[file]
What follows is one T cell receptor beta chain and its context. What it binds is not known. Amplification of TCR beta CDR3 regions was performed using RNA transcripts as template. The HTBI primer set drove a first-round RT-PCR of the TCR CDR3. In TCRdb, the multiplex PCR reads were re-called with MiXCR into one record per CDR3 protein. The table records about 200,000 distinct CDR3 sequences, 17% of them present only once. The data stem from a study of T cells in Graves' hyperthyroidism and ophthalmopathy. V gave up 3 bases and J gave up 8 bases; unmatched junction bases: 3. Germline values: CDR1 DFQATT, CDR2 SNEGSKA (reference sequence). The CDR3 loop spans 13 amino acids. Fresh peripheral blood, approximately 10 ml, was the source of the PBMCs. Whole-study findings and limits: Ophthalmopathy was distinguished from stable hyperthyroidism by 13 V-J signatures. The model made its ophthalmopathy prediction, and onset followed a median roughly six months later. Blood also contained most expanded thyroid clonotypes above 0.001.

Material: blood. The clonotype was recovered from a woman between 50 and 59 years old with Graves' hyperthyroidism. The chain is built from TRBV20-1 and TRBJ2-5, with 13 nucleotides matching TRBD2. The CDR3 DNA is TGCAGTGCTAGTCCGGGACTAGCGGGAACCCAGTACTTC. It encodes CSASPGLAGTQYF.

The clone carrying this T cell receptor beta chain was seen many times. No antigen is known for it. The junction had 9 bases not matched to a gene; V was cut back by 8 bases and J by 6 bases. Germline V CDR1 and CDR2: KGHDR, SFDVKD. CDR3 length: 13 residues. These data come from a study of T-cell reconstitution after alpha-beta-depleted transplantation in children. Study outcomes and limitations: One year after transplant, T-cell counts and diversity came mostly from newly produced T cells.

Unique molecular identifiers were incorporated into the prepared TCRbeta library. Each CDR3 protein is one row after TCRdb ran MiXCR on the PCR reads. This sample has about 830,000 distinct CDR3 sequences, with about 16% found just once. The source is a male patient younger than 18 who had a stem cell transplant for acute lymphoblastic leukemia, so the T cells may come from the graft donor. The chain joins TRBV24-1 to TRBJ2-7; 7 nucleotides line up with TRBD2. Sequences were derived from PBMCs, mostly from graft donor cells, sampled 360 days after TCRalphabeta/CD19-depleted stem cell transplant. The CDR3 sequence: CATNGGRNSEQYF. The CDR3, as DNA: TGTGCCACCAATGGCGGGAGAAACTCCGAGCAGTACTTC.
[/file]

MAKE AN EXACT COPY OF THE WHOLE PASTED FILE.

What follows is one T cell receptor beta chain and its context. What it binds is not known. Amplification of TCR beta CDR3 regions was performed using RNA transcripts as template. The HTBI primer set drove a first-round RT-PCR of the TCR CDR3. In TCRdb, the multiplex PCR reads were re-called with MiXCR into one record per CDR3 protein. The table records about 200,000 distinct CDR3 sequences, 17% of them present only once. The data stem from a study of T cells in Graves' hyperthyroidism and ophthalmopathy. V gave up 3 bases and J gave up 8 bases; unmatched junction bases: 3. Germline values: CDR1 DFQATT, CDR2 SNEGSKA (reference sequence). The CDR3 loop spans 13 amino acids. Fresh peripheral blood, approximately 10 ml, was the source of the PBMCs. Whole-study findings and limits: Ophthalmopathy was distinguished from stable hyperthyroidism by 13 V-J signatures. The model made its ophthalmopathy prediction, and onset followed a median roughly six months later. Blood also contained most expanded thyroid clonotypes above 0.001.

Material: blood. The clonotype was recovered from a woman between 50 and 59 years old with Graves' hyperthyroidism. The chain is built from TRBV20-1 and TRBJ2-5, with 13 nucleotides matching TRBD2. The CDR3 DNA is TGCAGTGCTAGTCCGGGACTAGCGGGAACCCAGTACTTC. It encodes CSASPGLAGTQYF.

The clone carrying this T cell receptor beta chain was seen many times. No antigen is known for it. The junction had 9 bases not matched to a gene; V was cut back by 8 bases and J by 6 bases. Germline V CDR1 and CDR2: KGHDR, SFDVKD. CDR3 length: 13 residues. These data come from a study of T-cell reconstitution after alpha-beta-depleted transplantation in children. Study outcomes and limitations: One year after transplant, T-cell counts and diversity came mostly from newly produced T cells.

Unique molecular identifiers were incorporated into the prepared TCRbeta library. Each CDR3 protein is one row after TCRdb ran MiXCR on the PCR reads. This sample has about 830,000 distinct CDR3 sequences, with about 16% found just once. The source is a male patient younger than 18 who had a stem cell transplant for acute lymphoblastic leukemia, so the T cells may come from the graft donor. The chain joins TRBV24-1 to TRBJ2-7; 7 nucleotides line up with TRBD2. Sequences were derived from PBMCs, mostly from graft donor cells, sampled 360 days after TCRalphabeta/CD19-depleted stem cell transplant. The CDR3 sequence: CATNGGRNSEQYF. The CDR3, as DNA: TGTGCCACCAATGGCGGGAGAAACTCCGAGCAGTACTTC.